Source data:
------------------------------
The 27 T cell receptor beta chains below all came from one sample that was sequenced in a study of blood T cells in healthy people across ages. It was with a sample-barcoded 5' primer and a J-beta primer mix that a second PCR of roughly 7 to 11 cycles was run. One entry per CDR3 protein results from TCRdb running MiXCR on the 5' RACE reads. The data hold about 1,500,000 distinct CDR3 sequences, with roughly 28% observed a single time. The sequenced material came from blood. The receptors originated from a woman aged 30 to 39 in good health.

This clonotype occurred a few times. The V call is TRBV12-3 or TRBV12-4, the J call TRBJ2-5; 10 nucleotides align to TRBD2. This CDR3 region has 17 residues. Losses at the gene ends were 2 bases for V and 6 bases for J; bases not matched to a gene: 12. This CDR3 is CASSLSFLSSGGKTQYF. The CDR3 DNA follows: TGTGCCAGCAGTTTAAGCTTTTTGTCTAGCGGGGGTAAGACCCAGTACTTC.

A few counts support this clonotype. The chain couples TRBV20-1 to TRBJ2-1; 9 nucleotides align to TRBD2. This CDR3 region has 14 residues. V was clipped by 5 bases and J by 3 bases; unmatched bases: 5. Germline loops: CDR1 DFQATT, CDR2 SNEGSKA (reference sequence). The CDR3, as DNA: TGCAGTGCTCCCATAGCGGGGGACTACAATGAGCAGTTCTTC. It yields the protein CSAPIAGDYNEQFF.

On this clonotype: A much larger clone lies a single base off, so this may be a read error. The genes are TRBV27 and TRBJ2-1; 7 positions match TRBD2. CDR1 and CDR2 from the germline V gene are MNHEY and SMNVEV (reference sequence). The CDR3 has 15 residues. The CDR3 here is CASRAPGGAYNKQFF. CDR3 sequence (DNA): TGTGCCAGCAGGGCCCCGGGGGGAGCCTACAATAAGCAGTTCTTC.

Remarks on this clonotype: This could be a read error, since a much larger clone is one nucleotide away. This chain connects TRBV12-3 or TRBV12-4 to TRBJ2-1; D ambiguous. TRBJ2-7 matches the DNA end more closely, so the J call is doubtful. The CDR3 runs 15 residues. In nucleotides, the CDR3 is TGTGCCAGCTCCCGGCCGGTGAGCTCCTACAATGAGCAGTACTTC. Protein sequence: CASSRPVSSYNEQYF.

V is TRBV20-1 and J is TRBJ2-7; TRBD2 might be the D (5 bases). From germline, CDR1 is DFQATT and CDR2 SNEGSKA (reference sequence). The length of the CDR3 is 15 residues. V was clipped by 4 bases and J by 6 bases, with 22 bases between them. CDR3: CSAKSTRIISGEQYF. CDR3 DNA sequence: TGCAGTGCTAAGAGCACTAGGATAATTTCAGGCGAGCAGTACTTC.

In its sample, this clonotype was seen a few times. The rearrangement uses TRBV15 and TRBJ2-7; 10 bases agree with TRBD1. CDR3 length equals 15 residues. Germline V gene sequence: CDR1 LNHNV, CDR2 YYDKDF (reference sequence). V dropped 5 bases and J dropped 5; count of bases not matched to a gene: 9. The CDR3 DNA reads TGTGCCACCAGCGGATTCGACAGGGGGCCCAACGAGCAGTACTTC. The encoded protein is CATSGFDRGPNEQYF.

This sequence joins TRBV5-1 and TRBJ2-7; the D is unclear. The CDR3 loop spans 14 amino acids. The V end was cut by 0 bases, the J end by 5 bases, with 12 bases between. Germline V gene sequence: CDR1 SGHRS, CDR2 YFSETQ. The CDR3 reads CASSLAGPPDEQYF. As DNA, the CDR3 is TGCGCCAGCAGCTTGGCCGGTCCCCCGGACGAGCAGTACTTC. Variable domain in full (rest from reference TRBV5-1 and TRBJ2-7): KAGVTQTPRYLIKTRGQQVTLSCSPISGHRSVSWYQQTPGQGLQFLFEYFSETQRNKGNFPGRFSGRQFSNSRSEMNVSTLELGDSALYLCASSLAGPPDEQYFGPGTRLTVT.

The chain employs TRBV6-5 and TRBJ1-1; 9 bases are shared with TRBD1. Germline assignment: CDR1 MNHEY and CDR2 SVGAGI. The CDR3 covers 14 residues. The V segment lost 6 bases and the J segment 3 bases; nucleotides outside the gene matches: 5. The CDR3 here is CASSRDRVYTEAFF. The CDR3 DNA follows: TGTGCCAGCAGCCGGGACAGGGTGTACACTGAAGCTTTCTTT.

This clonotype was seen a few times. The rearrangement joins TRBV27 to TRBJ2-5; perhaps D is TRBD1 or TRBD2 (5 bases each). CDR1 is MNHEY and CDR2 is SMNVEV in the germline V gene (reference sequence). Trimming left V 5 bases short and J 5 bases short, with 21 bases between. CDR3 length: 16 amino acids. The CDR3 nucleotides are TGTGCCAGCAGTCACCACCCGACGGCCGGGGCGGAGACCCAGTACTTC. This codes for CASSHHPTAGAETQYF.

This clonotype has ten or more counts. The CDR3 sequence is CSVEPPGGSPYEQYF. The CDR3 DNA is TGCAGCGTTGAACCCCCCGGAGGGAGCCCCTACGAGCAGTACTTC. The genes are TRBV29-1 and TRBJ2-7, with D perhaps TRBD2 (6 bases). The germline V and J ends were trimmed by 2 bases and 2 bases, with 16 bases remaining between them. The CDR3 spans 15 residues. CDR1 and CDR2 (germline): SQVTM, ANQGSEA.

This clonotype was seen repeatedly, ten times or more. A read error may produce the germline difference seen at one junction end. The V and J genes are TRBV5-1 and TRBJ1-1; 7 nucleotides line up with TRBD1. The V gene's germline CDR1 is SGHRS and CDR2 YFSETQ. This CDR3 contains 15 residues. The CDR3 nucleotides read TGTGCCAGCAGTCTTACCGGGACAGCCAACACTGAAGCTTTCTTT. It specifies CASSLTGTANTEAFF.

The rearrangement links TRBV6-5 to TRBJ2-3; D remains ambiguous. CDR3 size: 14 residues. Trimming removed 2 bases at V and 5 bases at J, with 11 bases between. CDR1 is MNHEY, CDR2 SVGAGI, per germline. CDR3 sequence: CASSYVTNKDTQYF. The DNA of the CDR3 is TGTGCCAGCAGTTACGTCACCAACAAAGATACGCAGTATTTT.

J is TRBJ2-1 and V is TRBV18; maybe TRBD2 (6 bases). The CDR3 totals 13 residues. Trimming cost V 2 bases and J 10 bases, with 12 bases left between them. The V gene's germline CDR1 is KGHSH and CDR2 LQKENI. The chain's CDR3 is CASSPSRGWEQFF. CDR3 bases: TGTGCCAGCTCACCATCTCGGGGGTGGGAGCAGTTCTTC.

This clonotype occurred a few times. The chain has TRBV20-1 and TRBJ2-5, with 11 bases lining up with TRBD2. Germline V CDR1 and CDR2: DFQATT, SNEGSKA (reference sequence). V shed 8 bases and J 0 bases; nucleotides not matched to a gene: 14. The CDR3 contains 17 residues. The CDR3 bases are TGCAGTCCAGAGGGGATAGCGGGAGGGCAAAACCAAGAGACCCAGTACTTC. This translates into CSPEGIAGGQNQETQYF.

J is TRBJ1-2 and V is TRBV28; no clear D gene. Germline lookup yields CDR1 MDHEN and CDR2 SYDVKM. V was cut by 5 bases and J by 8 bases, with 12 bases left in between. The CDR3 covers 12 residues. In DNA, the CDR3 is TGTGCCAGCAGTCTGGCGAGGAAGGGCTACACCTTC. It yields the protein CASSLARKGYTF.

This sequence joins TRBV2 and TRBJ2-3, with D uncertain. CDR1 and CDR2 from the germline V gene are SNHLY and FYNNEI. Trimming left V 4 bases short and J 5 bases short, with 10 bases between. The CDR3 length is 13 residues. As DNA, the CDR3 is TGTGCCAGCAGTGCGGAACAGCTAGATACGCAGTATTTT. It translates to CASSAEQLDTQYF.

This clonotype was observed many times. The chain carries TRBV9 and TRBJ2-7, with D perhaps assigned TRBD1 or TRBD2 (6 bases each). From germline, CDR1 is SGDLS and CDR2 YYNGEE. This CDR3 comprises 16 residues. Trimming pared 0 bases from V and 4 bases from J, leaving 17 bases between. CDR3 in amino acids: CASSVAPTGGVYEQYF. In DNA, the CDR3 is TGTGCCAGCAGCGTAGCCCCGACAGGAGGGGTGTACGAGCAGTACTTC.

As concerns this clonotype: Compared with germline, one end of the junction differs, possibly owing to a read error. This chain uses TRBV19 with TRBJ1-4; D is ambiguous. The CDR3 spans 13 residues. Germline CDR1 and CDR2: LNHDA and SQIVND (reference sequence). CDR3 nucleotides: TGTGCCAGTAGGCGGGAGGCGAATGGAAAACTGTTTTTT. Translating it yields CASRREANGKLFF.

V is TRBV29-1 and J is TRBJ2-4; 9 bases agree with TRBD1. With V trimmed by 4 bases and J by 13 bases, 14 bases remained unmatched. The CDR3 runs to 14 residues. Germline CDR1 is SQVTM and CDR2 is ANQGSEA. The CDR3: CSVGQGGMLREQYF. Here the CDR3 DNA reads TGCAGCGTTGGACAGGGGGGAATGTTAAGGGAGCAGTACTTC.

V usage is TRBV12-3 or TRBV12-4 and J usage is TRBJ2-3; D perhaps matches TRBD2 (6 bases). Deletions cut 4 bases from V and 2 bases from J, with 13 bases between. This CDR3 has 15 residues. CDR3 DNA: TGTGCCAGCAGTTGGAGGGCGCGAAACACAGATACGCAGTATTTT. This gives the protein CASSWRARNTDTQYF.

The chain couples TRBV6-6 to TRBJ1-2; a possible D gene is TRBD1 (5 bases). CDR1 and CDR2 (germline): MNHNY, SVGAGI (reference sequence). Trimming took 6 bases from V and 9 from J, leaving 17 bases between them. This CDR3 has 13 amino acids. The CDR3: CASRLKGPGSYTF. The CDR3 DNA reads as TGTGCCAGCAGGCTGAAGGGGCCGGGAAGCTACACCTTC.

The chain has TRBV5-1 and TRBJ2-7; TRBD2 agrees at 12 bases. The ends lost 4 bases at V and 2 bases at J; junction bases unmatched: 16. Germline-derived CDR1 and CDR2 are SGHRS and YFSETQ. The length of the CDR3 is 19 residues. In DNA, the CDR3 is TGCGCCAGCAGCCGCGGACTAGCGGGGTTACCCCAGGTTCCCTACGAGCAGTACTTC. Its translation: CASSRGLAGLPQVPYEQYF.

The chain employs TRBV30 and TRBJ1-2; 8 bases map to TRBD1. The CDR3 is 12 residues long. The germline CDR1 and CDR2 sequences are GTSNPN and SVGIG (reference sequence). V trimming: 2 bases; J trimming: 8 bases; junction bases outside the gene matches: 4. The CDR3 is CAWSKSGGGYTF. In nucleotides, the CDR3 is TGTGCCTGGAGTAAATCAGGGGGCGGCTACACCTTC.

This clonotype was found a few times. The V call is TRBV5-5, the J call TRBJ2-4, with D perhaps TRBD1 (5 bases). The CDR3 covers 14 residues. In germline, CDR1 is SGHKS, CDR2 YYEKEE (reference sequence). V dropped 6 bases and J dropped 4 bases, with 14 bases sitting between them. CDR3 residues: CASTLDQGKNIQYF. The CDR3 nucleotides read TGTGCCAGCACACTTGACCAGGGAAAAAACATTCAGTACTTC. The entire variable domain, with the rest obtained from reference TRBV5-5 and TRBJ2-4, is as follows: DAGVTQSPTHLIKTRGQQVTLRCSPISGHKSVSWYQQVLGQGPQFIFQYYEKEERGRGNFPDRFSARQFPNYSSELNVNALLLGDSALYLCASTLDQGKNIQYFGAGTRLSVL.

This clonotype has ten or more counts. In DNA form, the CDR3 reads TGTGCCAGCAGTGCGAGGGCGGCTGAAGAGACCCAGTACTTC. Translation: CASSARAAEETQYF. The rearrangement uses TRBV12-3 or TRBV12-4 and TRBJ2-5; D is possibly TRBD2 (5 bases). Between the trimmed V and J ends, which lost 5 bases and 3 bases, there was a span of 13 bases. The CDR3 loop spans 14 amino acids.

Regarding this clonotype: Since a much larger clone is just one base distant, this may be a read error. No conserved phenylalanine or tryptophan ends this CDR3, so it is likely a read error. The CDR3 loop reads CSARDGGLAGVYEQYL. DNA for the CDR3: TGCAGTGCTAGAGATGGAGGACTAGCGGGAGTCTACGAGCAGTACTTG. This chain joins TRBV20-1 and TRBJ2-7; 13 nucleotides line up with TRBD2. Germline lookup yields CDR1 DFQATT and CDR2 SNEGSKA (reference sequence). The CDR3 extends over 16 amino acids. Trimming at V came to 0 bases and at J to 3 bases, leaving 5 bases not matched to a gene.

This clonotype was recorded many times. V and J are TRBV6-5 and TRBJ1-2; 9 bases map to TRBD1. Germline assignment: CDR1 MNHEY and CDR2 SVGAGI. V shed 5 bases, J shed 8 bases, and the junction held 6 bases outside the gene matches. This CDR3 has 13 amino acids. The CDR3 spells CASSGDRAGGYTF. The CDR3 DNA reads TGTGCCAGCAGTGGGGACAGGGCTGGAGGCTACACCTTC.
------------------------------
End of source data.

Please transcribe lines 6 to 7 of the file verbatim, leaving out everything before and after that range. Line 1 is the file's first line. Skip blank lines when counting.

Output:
V is TRBV20-1 and J is TRBJ2-7; TRBD2 might be the D (5 bases). From germline, CDR1 is DFQATT and CDR2 SNEGSKA (reference sequence). The length of the CDR3 is 15 residues. V was clipped by 4 bases and J by 6 bases, with 22 bases between them. CDR3: CSAKSTRIISGEQYF. CDR3 DNA sequence: TGCAGTGCTAAGAGCACTAGGATAATTTCAGGCGAGCAGTACTTC.

In its sample, this clonotype was seen a few times. The rearrangement uses TRBV15 and TRBJ2-7; 10 bases agree with TRBD1. CDR3 length equals 15 residues. Germline V gene sequence: CDR1 LNHNV, CDR2 YYDKDF (reference sequence). V dropped 5 bases and J dropped 5; count of bases not matched to a gene: 9. The CDR3 DNA reads TGTGCCACCAGCGGATTCGACAGGGGGCCCAACGAGCAGTACTTC. The encoded protein is CATSGFDRGPNEQYF.